Ubuntu Core 16, a real landmark for IoT Software

Internet of Things (IoT) devices have come a long way over the last couple of decades. In 1996 I remember being in complete awe at turning on a light from my Pentium II-based desktop computer using X10 and being equally frustrated when I switched on the microwave and the same light turned off. In equal parts it marveled and disappointed and to top it off it wasn’t particularly cheap. Fast-forward a couple of decades and IoT is the new buzz-word, previously know as Ubiquitous Computing, Pervasive Computing, and a whole host of other buzz words but in short what it really means is our ‘things’, our devices, our environments, are all getting smarter. In part this is because technology is, as promised by Mark Weiser and others becoming more pervasive because of the low costs associated with microprocessors especially from ARM. ARM has designed the technology shipped in a staggering 86 billion chips over the last 25 years which is an amazing achievement and highlights the fact that yesterday’s ‘dumb’ device has given birth to today’s technology-emblazoned offspring. But what does that mean today? Well, there is a growing concern in the industry that what this really means when you peal back the marketing onion is that we are in for an interconnected mess of devices with little-to-no security and a potential nightmare for device management, control, and software updates.

Canonical have observed this problem for a long time. Being part of the early effort to bring a solid Linux distribution to ARM devices, helping found Linaro to work on essential Linux/ARM projects, and most recently on Ubuntu Core for IoT devices (and beyond), this and other efforts to shore-up defenses and bring about a step-wise improvement for Linux devices over the years really has improved the whole IoT offering today. Many companies have contribute so far and this certainly is not a one-man show, IoT and Linux on IoT is such a massive endeavor that the whole industry has to come together to agree on ways of working, software delivery mechanisms, device updatability, security mechanisms, and device management. The newly formed LITE group in Linaro, comprised of Canonical, ARM, Huawei, NXP, RDA, Redhat, Spreadtrum, STMicroelectronics, Texas Instruments, and ZTE, has the lofty goal of trying to foster security and inter-operability in this fragmented world and personally, I welcome initiatives such as this as long as together they drive the industry forward.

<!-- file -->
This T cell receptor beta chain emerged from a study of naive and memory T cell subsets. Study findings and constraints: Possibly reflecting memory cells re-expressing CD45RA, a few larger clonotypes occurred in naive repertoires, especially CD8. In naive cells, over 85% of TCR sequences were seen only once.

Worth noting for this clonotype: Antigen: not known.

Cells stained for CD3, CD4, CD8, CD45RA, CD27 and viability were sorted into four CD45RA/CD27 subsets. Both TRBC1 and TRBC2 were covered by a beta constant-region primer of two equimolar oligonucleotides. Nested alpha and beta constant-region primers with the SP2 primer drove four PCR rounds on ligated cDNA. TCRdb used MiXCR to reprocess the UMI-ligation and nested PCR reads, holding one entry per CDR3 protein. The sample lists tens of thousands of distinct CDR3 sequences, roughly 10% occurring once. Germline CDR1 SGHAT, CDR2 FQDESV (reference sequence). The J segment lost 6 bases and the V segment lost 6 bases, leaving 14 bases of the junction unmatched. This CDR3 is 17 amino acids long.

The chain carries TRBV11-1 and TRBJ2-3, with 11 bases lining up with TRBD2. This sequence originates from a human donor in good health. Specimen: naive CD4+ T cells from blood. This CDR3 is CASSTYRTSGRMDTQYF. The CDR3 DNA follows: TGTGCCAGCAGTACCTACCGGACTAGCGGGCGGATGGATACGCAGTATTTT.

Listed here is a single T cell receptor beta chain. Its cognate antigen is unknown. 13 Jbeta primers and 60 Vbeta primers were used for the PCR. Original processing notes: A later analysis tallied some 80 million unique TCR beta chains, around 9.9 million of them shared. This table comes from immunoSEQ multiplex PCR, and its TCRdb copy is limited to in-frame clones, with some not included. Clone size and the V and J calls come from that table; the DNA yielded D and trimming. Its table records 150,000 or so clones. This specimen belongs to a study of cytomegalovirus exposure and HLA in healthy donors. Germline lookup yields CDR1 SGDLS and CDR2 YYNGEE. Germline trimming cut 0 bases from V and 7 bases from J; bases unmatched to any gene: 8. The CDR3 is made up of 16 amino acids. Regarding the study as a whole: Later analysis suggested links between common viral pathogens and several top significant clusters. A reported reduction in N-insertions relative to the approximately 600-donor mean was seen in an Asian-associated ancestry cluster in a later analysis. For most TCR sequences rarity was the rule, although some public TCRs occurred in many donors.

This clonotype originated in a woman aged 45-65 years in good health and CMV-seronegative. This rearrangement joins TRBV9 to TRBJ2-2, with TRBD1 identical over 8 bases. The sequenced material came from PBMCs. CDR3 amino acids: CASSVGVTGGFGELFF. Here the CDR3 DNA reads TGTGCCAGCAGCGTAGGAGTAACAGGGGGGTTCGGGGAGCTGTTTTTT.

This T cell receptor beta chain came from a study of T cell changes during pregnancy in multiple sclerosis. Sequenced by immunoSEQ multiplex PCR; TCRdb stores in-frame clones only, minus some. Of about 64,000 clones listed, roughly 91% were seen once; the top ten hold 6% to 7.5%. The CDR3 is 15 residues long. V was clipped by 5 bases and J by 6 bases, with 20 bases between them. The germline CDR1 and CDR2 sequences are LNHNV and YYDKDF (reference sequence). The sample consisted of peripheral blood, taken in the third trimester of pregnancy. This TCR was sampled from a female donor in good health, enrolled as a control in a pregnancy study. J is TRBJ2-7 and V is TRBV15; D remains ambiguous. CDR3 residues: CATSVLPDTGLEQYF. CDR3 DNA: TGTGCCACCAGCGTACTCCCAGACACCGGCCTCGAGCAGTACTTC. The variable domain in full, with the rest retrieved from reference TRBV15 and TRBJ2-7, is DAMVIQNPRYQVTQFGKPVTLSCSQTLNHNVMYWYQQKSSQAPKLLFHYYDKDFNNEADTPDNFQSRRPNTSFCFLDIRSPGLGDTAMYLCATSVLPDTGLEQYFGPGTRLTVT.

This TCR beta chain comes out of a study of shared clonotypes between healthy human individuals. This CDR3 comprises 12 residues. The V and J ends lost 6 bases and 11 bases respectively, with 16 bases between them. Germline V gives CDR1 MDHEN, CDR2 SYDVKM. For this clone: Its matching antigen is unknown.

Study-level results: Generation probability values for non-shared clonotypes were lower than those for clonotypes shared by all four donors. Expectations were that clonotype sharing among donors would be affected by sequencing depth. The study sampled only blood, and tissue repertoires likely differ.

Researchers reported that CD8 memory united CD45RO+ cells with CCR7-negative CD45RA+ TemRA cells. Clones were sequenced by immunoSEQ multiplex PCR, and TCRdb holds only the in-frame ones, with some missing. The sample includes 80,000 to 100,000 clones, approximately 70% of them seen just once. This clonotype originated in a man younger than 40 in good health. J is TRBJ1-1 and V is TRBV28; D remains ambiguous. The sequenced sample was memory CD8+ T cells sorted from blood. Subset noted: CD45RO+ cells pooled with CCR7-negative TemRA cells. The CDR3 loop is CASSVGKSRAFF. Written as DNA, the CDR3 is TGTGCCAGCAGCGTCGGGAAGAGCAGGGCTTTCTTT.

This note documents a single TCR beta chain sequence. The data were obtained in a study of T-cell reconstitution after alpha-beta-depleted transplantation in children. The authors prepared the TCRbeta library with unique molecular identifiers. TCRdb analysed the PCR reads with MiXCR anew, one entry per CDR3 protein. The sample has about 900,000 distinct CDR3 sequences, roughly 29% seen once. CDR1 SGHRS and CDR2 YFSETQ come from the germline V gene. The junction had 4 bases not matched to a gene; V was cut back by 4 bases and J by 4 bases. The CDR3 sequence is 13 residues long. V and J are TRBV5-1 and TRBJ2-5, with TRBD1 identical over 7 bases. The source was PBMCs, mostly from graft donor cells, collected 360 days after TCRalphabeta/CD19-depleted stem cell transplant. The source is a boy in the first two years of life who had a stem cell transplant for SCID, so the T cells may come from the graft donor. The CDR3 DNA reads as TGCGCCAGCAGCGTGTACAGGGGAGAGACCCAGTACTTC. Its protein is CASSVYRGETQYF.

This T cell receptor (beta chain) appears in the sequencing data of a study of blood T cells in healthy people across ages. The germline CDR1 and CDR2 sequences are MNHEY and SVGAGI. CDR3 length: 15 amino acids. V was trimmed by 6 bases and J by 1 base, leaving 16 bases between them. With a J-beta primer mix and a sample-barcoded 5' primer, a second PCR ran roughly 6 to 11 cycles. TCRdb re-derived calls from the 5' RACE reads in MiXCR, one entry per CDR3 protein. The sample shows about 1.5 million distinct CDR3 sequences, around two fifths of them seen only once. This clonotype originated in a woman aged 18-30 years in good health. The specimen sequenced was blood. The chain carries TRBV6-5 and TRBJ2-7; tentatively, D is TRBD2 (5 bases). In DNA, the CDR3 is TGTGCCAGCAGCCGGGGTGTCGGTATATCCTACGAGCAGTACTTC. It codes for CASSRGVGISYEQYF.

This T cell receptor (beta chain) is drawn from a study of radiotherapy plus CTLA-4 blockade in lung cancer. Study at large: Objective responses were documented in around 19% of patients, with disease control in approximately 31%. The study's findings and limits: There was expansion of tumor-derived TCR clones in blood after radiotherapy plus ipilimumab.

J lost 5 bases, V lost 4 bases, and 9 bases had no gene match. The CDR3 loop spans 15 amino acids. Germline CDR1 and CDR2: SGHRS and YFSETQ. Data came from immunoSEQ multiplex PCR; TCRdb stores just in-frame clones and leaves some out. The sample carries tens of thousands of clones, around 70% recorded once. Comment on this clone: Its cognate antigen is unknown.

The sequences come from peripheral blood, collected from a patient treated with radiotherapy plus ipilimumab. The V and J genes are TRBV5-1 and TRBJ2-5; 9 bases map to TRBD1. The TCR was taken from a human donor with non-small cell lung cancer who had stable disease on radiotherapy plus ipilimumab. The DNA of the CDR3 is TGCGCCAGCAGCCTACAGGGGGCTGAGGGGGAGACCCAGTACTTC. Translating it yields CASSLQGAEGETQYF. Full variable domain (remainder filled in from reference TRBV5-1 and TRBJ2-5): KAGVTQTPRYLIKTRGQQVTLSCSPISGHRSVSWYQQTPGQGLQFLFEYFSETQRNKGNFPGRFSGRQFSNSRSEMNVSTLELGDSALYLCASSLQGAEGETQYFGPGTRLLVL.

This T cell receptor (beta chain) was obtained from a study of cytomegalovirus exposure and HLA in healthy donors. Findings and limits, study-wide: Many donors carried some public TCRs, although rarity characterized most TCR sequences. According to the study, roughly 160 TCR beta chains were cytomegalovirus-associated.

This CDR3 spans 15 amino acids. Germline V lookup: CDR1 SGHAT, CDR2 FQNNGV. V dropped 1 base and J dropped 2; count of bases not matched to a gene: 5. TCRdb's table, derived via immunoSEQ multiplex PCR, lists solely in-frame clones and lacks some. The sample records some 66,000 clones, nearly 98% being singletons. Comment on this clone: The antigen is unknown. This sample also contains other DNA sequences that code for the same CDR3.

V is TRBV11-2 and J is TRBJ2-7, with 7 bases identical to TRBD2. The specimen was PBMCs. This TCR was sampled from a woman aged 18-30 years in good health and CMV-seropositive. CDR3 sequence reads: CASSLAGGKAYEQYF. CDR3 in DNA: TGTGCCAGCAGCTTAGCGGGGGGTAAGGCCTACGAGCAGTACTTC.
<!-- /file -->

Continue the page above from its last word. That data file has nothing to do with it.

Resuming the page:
Last Thursday Canonical did just that with the release of Ubuntu Core 16. For those that are not familiar with this project, Ubuntu Core is an entirely new rendition of Ubuntu, stripped back and redesigned from the ground up to have security and IoT at the forefront right from the very start. It uses the revolutionary new package format: snaps, to deliver self-contained software into a constrained environment and builds upon great Linux projects such as systemd, seccomp, cgroups, Linux kernel enhancements, squashfs, and others to form a secure and extensible platform for the IoT. Ubuntu Core 16 is the latest in a line of releases that are already proven in the real world. Dell and others have been shipping Gateway devices with previous versions of this OS for sometime and many others are using it for use cases such as digital signage, robotics and more. The technology is mature and the developer story: creating and running software on your desktop that is deployable on your Ubuntu Core IoT device is compelling. In short, the team has done tremendously well to move the world of IoT forward and together, with innovative device makers, can truly deliver on the promises that the IoT has made for some time.